Friday, May 26, 2006


Charles 04_07_05 020, originally uploaded by Oldmaison.

NB Telegraph-Journal | Editorials
As published on page A4 on May 26, 2006

Leaders must break impasse

Unless the dynamic in the legislature changes soon, this session will be remembered as one of the most narrowly political and procedural in New Brunswick history.

Both parties have been at fault. The question taxpayers are asking now is whether the Conservative government and Liberal opposition have the presence of mind to move forward.

The legislative session began well enough, with both parties promising to put issues ahead of petty politics. And at first, it seemed to be working.

The government brought forward a populist budget that included plans to cut nursing home costs, increase the number of teachers and reduce the size of classrooms, provide investment incentives to forestry companies, regulate gas prices, rebate provincial sales tax on home heating costs and cap increases to electricity rates.

While opposition MPs criticized the budget as too little, too late, they also introduced some well-considered legislation of their own, including proposals to protect coastal properties against rising tax assessments and to prevent elected officials from collecting separate salaries from a political party.

With these items on the agenda and the balance of power in the hands of two Independent politicians, New Brunswickers should have been treated to a full and productive debate - the kind that actually produces change.

The government, stung by losses in two byelections and the defection of one of its members, had an opportunity to prove it is capable of governing with vision for the benefit of the whole province. The opposition Liberals, eager to prove themselves worthy of forming government, had an opportunity to counter the premier's policy agenda with alternative proposals. So what happened?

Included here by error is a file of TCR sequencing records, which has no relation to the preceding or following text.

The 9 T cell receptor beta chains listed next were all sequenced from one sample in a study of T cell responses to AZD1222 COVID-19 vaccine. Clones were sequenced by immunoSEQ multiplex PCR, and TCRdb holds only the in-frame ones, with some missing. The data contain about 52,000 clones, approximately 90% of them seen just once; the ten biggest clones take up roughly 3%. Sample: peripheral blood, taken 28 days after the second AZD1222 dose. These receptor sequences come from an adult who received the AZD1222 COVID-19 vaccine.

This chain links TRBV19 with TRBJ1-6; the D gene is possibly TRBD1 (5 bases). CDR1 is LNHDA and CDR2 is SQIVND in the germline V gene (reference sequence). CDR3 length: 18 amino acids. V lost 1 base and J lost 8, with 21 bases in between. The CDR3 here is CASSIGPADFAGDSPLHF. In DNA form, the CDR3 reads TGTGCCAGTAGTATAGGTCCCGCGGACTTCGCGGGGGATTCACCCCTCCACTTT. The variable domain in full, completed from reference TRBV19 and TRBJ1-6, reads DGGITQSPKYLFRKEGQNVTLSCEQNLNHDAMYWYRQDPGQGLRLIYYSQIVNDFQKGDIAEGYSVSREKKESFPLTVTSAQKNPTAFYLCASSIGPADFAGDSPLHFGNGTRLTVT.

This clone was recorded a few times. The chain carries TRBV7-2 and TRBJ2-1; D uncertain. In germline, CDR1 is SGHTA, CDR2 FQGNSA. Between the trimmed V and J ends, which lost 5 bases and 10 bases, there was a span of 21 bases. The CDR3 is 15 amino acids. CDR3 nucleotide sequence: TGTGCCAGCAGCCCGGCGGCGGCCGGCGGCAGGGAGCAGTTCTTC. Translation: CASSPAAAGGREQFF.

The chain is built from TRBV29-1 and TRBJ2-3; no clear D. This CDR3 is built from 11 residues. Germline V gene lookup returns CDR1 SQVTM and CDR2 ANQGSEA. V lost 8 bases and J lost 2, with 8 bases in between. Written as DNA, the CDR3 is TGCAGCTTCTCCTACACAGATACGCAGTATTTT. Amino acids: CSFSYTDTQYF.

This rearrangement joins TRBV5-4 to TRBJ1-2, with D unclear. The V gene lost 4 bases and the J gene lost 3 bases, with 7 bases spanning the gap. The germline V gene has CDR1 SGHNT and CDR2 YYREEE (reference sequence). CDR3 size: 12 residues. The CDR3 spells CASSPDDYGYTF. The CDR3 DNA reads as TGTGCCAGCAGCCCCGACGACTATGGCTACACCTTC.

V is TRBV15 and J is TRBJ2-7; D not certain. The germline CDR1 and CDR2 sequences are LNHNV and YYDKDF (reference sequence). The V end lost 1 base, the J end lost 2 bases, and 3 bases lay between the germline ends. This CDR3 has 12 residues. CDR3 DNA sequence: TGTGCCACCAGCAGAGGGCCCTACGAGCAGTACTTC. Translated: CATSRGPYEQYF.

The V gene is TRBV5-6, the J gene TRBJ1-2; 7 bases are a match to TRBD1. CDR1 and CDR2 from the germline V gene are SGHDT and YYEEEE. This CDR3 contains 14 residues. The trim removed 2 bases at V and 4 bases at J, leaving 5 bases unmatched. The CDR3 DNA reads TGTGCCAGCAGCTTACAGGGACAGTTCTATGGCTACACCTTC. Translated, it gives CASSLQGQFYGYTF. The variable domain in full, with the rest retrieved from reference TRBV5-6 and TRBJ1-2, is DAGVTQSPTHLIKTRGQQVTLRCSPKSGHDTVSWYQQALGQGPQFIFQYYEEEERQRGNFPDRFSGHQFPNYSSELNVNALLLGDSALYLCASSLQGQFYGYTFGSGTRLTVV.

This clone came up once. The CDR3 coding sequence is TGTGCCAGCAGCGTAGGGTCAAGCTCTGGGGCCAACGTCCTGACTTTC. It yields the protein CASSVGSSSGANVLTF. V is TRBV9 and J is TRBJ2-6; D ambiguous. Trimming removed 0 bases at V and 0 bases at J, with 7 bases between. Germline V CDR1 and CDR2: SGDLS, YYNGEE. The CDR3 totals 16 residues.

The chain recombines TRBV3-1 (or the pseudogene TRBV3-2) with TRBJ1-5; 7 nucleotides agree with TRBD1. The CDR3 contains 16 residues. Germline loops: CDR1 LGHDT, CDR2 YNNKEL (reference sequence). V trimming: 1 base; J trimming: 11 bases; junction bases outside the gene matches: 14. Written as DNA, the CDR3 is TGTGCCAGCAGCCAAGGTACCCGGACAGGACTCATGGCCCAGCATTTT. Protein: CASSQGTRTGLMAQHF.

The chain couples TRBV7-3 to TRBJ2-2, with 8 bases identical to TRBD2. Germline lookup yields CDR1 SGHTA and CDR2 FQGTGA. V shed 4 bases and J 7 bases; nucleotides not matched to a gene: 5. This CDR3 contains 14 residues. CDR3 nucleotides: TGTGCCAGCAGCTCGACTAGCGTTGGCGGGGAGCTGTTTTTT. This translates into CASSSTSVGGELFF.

Early in the session - even before Speaker Michael "Tanker" Malley traded in his Independent status for a seat in the government caucus - the potential for a deadlock loomed. The government was looking for a way to regain its majority in the house; the opposition was spoiling for an upset that would produce an early election. Both parties became so focused on their political goals they lost sight of the public interest.

Conservatives and Liberals have squandered their energy on attempts to bypass the legislative process, either by blocking it or by going around it.

Two weeks of negotiation between house leaders have not produced a compromise. The atmosphere in the house has quieted down, but only because MPs are acutely aware of the public's displeasure, and unwilling to risk further offense.

It seems Premier Bernard Lord and Opposition Leader Shawn Graham will have to break the impasse themselves.

The two leaders have already met privately, with little consequence. Next week, they will have another opportunity, as Mr. Graham accompanies the premier to first ministers' meetings in Manitoba. By putting their political differences aside, the two hope to convince western premiers New Brunswickers are serious about equalization reform.

We hope Mr. Lord and Mr. Graham accomplish their goal - and find the middle ground that will put the legislature back on track. The issues that matter are still on the agenda; it's time to give them the attention they deserve.

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